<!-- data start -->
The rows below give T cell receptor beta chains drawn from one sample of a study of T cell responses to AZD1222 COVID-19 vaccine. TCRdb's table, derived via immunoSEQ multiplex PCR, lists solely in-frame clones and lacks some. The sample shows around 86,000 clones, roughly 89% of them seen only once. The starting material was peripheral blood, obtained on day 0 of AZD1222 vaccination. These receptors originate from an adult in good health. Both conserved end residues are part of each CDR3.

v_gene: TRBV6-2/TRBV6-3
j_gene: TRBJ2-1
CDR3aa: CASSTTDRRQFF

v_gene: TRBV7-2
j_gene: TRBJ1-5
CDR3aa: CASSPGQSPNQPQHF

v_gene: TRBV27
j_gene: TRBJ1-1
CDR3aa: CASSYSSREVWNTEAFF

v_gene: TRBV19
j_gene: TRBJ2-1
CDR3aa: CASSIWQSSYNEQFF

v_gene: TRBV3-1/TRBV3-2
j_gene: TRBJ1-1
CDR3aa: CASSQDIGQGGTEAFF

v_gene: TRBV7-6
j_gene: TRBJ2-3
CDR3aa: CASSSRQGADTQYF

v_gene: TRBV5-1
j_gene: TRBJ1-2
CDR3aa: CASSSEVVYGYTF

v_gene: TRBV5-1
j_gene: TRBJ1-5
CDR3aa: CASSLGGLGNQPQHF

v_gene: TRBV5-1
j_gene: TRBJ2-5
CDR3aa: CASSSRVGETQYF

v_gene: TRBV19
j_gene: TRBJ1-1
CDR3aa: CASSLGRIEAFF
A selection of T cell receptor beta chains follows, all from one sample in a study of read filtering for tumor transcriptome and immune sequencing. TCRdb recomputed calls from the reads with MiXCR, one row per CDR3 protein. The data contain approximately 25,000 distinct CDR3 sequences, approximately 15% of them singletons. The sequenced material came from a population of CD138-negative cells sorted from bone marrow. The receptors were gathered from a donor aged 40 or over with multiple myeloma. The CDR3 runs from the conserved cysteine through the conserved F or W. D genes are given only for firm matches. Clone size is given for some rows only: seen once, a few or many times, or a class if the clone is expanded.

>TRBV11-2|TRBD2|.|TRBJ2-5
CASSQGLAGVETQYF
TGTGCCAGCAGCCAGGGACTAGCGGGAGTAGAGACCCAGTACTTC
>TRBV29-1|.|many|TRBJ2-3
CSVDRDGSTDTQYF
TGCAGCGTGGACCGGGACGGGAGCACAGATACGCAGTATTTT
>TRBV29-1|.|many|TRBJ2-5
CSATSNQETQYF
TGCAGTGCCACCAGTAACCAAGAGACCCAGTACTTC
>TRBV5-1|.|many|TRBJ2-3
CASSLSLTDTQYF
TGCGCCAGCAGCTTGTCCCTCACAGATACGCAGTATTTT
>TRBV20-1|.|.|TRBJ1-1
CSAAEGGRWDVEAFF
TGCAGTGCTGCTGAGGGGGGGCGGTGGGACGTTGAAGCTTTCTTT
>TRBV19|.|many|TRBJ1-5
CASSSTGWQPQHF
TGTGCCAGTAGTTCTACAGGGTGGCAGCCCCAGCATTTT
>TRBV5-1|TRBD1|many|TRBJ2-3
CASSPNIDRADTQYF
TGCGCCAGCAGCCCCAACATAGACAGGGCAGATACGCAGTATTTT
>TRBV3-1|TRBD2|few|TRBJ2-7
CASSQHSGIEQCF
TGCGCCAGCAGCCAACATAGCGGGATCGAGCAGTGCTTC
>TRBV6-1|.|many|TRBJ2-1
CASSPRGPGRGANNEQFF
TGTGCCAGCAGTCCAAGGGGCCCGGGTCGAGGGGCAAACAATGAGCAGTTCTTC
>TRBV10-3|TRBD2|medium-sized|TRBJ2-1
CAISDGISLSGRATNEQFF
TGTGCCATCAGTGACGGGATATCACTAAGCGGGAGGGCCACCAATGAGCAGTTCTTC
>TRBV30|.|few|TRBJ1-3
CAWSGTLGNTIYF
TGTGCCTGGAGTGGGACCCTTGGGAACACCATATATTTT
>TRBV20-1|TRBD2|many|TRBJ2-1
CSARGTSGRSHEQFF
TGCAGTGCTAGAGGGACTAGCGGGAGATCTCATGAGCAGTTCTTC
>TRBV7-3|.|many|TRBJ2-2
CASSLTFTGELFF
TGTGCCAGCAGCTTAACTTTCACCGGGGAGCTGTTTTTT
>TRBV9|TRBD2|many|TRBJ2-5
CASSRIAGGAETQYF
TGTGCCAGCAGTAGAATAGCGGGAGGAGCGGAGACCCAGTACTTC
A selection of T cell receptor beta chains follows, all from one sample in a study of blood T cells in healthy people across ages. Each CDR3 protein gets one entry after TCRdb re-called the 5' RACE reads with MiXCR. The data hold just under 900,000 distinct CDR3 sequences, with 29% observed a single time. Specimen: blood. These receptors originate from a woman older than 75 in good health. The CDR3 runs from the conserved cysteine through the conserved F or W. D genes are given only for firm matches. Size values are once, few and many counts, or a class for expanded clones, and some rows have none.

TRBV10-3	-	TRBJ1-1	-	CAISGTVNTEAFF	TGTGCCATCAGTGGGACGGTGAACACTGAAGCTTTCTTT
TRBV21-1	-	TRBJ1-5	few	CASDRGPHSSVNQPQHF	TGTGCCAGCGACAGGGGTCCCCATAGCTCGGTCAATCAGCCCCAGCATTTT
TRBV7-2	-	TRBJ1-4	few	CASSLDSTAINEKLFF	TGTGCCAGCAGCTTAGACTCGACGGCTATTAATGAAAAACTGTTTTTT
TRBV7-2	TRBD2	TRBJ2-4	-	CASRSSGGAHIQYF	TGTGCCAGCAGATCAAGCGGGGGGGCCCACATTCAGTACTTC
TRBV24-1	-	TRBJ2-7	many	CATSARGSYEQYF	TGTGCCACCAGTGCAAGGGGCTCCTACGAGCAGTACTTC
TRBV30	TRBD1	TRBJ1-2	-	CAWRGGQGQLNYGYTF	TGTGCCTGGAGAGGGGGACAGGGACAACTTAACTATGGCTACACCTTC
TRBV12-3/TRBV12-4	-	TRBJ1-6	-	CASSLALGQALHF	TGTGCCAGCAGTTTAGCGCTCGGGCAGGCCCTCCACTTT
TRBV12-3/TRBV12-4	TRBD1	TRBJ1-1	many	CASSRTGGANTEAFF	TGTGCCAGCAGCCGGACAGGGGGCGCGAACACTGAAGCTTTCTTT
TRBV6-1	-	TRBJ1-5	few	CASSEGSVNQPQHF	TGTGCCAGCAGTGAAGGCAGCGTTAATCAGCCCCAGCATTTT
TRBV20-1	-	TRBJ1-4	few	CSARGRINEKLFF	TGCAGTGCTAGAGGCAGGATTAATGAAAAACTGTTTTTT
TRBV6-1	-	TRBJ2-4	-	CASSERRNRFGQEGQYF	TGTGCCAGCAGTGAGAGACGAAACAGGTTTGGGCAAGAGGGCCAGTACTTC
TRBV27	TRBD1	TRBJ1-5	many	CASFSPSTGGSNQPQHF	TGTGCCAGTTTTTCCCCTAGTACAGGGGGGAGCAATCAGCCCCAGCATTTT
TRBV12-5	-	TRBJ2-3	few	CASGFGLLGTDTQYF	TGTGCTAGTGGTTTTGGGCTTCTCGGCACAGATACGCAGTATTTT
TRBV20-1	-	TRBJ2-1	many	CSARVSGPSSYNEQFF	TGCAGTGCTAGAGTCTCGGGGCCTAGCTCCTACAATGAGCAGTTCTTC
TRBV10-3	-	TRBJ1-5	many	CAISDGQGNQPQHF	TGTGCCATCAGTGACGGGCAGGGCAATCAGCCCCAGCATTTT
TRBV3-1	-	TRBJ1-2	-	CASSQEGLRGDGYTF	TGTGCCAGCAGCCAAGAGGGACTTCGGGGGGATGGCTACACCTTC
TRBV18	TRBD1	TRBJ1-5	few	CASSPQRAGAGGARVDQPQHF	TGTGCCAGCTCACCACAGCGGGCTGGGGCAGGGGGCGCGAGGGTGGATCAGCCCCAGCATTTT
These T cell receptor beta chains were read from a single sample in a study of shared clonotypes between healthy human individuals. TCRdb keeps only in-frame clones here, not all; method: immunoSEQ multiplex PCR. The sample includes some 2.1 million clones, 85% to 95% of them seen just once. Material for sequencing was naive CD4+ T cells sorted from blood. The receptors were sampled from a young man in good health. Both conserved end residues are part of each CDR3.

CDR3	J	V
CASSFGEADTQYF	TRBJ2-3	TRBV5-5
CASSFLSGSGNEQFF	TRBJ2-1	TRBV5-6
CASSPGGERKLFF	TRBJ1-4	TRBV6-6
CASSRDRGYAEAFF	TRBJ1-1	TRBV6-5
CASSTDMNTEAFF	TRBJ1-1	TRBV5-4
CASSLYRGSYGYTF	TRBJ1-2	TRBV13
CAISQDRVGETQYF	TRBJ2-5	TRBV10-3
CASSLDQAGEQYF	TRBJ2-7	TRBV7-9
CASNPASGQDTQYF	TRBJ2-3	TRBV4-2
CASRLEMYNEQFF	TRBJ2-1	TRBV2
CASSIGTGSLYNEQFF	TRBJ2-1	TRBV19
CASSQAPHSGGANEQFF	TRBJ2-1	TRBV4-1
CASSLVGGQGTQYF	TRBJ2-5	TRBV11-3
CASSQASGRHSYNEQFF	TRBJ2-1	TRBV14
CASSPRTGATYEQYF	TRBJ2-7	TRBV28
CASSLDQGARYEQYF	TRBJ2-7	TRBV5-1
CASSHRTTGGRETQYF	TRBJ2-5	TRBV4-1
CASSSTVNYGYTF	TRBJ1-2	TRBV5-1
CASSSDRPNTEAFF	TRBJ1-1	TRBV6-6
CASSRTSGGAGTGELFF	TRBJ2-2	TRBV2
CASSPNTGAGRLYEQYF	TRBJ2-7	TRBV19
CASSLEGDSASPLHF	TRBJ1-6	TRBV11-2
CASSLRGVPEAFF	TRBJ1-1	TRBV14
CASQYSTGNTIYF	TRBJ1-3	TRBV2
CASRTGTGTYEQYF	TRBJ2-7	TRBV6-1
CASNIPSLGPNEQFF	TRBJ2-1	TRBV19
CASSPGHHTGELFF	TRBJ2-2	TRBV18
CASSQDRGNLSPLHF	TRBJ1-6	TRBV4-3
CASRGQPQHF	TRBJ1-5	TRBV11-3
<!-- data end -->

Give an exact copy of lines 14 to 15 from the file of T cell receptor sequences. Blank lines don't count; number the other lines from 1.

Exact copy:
v_gene: TRBV3-1/TRBV3-2
j_gene: TRBJ1-1